This has to be your first consideration. If the ghost shrimp are eating their neighbors, more than likely, they are hungry. In a fish tank, ghost shrimp can eat the leftovers of the food you give to the fish. They can also survive on algae and detritus.
But if your tank doesn’t get enough food and the ghost shrimp don’t have enough algae, you have to supplement their diet by adding everything from algae wafers to bloodworms and brine shrimp.
I personally use the Aquatic Arts Sinking Pellets (link to Amazon). These are highly nutritious and can be used for both fish and shrimp. The pellets are made of vegetables and spirulina algae and consist of 35 percent protein.
If your ghost shrimp are well fed, they have no reason to terrorize their tankmates. If you don’t have the time to feed them, use an automatic feeder. It will ensure that the shrimp are fed on time and in sufficient amounts.
2. Pick The Right Tank Size
Ghost shrimp are small. They can live comfortably in 10-gallon tanks. But if you have decided to stock fish as well, you need a larger tank that can accommodate the fish and the shrimp without crowding them.
If your tank is overcrowded and you can’t afford to buy a new one, you should consider removing the fish and maintaining a shrimp-only tank. Otherwise, the stress of living in crowded conditions may compel the ghost shrimp to attack their neighbors. That includes fish and other shrimp.
I personally got the Tetra Aquarium 20 Gallon Fish Tank Kit (link to Amazon), which I also reviewed here. So far, this is absolutely my favorite. It has built-in features such as scratch-resistant glass, an LED hood, and an amazingly quiet filter.
3. Set The Right Water Conditions
In many cases, ghost shrimp will only attack their tank mates if they are stressed. A poorly maintained environment will induce stress in the creatures, making them feel less secure.
I suggest keeping their water temperature (72 to 82 degrees F) and pH (7.0 to 8.0) within the correct range. You should also keep these parameters stable. Wild swings in the pH and temperature can incite violence in an aquarium.
Also, it is essential to keep the nitrites and ammonia at 0 ppm, while nitrates are kept below 20 ppm. To measure the pH, ammonia, nitrates, and nitrites, I use the API Water Test Kit (link to Amazon). This is the most accurate kit I have found so far.
Keep the ghost shrimp happy and healthy by maintaining the right conditions in their water. Proper water parameters will also calm your fish, making it less likely for them to attack your ghost shrimp.
4. Introduce Hiding Places
Give smaller fish hiding places. That includes plants and decorations. Hiding places cannot guarantee the safety of your fish, especially if you have Macrobrachium species. But if your fish can stay out of sight while they sleep, the ghost shrimp are less likely to eat them.
5. Maintain A Clean Environment
I highly suggest performing regular water changes of 30 percent. Also, measure the toxin levels regularly. If the ammonia levels are too high, use water conditioners to neutralize the toxin. A dirty tank with high ammonia levels is going to make your fish sick.
Sick fish are vulnerable to attack. To be fair, a dirty tank with high ammonia levels will also harm the ghost shrimp. But if the ghost shrimp are strong enough, they may take that opportunity to prey on their weaker tankmates.
By carrying out regular water changes and using water conditioners, you will increase your fish’s survival chances.
Will Ghost Shrimp Eat Baby Fish?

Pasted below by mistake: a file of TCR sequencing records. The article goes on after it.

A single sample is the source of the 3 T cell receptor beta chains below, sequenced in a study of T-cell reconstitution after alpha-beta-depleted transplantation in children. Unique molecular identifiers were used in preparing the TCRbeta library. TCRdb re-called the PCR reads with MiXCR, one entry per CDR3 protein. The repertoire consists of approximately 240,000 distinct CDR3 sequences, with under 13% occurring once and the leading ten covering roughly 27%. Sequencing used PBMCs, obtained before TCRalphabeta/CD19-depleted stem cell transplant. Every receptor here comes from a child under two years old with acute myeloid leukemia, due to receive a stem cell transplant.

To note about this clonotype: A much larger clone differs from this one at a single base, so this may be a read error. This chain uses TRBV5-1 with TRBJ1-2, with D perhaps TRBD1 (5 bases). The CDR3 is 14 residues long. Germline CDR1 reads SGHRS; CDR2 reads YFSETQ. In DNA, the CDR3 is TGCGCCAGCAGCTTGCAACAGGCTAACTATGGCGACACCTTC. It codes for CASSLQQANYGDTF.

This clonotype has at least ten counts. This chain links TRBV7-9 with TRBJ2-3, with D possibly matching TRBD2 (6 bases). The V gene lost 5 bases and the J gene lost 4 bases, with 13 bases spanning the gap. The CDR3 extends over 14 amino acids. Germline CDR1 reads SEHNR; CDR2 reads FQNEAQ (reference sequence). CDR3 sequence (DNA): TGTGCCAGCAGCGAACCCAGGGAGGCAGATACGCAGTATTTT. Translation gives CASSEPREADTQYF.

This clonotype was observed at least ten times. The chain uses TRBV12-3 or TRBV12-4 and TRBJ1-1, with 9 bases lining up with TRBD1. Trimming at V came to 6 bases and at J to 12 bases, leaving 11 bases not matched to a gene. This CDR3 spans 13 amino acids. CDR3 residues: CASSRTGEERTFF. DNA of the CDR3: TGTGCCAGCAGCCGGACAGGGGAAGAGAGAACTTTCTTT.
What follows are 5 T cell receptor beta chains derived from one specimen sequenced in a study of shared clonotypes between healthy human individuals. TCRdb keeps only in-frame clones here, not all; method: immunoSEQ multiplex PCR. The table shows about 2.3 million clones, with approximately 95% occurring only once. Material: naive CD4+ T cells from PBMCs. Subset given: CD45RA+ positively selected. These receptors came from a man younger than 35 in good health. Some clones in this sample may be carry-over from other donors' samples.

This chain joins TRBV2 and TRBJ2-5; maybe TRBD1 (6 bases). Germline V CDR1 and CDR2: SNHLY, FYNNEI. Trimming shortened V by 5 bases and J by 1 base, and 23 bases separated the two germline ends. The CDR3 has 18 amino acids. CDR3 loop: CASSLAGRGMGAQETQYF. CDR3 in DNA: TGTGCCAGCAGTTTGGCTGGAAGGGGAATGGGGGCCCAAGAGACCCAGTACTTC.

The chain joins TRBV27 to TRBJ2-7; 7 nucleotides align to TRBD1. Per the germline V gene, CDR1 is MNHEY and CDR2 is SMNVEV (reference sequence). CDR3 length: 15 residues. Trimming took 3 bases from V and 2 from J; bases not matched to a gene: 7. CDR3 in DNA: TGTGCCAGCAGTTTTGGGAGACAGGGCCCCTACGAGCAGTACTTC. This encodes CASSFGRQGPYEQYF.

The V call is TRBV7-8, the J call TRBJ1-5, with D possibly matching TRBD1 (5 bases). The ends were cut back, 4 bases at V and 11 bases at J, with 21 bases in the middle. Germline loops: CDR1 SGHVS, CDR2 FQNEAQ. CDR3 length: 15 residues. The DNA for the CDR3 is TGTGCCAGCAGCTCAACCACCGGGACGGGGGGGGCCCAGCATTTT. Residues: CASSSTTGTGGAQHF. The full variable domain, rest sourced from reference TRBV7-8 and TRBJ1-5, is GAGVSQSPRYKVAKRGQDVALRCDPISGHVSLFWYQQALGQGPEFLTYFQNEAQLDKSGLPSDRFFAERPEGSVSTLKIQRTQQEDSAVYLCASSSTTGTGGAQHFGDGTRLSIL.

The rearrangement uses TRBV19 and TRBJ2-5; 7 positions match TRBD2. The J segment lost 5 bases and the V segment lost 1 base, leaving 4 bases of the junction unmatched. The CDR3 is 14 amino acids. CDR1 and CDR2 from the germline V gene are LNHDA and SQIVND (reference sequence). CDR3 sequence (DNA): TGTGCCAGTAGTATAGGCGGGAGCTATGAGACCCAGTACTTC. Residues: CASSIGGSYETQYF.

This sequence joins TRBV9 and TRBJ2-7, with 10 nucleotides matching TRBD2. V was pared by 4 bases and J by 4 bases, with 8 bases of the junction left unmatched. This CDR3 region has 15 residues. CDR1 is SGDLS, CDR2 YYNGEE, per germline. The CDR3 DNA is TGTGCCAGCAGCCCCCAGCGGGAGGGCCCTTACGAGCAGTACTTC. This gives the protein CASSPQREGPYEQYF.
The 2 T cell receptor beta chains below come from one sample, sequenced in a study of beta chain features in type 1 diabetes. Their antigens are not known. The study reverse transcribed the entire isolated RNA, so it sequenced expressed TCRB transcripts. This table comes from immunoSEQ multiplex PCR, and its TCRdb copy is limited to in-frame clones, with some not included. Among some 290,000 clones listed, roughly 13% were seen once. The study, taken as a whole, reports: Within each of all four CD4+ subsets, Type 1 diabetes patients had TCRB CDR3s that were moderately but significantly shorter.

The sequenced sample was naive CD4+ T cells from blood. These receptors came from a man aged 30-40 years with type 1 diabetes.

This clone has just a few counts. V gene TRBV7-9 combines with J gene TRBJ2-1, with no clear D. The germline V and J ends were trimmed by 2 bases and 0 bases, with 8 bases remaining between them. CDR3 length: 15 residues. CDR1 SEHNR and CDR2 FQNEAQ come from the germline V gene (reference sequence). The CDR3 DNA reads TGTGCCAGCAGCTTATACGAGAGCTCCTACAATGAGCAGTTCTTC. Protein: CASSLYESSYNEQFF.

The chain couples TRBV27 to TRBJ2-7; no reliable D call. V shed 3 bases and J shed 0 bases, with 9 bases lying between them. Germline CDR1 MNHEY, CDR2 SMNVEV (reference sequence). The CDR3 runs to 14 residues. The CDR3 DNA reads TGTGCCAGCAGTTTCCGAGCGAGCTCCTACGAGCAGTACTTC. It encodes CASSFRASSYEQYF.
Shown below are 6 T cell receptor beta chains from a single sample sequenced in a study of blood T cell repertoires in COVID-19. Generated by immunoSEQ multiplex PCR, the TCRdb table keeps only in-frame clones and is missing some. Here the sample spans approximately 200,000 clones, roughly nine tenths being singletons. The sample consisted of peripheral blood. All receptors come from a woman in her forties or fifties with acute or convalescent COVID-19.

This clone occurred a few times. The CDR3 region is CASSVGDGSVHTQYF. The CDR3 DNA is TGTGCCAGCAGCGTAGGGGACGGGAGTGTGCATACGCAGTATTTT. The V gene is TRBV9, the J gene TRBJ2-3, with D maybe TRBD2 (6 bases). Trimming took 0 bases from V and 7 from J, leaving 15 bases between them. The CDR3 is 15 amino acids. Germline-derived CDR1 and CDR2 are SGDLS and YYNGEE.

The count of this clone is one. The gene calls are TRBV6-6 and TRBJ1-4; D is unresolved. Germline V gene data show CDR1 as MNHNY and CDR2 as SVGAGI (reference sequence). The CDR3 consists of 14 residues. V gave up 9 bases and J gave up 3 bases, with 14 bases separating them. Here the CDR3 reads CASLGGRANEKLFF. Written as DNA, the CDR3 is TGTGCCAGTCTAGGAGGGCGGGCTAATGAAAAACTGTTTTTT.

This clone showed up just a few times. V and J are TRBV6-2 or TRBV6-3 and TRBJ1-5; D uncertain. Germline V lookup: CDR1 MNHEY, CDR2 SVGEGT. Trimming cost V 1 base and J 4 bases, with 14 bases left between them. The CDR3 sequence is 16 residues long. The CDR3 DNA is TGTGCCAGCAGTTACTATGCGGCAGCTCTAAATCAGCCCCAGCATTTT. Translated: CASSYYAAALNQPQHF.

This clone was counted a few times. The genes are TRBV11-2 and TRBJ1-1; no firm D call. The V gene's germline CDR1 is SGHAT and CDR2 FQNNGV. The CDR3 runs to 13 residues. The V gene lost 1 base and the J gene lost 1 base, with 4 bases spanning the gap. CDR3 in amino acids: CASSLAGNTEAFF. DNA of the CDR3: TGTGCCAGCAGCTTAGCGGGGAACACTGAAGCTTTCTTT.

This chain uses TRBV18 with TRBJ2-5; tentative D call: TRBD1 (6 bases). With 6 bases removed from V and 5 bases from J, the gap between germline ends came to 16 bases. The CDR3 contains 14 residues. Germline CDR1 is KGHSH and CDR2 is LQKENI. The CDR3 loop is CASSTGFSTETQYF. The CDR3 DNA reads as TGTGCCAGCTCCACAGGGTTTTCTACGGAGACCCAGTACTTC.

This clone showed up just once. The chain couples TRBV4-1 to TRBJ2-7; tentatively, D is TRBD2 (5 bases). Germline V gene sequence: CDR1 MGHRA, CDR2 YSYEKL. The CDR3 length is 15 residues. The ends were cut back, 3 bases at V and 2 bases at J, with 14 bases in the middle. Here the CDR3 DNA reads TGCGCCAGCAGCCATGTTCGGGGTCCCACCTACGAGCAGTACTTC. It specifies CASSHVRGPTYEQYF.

Ghost shrimp are opportunistic eaters that won’t hesitate to eat baby fish since the creatures can fit in their mouths. However, they are more likely to eat dead baby fish than living ones. Ghost shrimp are peaceful creatures that generally do not attack fish, regardless of their size.
But again, it depends on who you ask. Some people will tell you that ghost shrimp eat fish of any kind, regardless of their size. Your only option is to experiment. Place the ghost shrimp in a tank with baby fish and see how they respond.
Can Ghost Shrimp Eat Dead Fish?
Ghost shrimp can eat dead fish. They eat all kinds of dead and decaying things in the tank, preventing ammonia and nitrite poisoning. Dead fish have a greater chance of being eaten by ghost shrimp, as they will probably ignore living ones.
Ghost shrimp also eat dead fish eggs that have gone rotten. As I discussed here, they are very efficient in keeping your tank clean. I also shared some tips in the linked article that will encourage your ghost shrimp to clean your tank.
Do Ghost Shrimp Eat Fish Poop?
The consensus is that ghost shrimp do not eat poop. And if they accidentally eat it, they will spit the substance out immediately because it doesn’t have any nutritional value. In some cases, a ghost shrimp will eat a piece of poop that has a chunk of food still on it.
However, some people are confident that ghost shrimp can eat fish poop. This is because the fish poop has undigested nutrients. Yet, in many situations, the shrimp will sift through the poop to find the undigested components. They won’t eat the fish poop as a whole.
If you found this article helpful, these may also interest you:
- What Fish Can Live With Ghost Shrimp? (With 5 Examples)
- What Shrimp Can Live With Ghost Shrimp? (With 5 Examples)
- Do Ghost Shrimp Eat Betta Fish? (With 5 Prevention Tips)
- Will Fish Eat Ghost Shrimp? (With Over 10 Examples)
- What Do Ghost Shrimp Do In Tanks? (5 Surprising Facts)
Ghost shrimp tend to ignore fish of all kinds. This means that unless the fish is ill, overstressed, or weak, they are not likely to be attacked. Some sources will tell you that ghost shrimp will eat any fish. That’s not true.
However, ghost shrimp can eat dead fish. That is actually a good thing, as they benefit the stability of the aquarium. Also, ghost shrimp can eat dead baby fish. But they won’t eat fish poop. At most, they will nibble on the food that remains connected to it.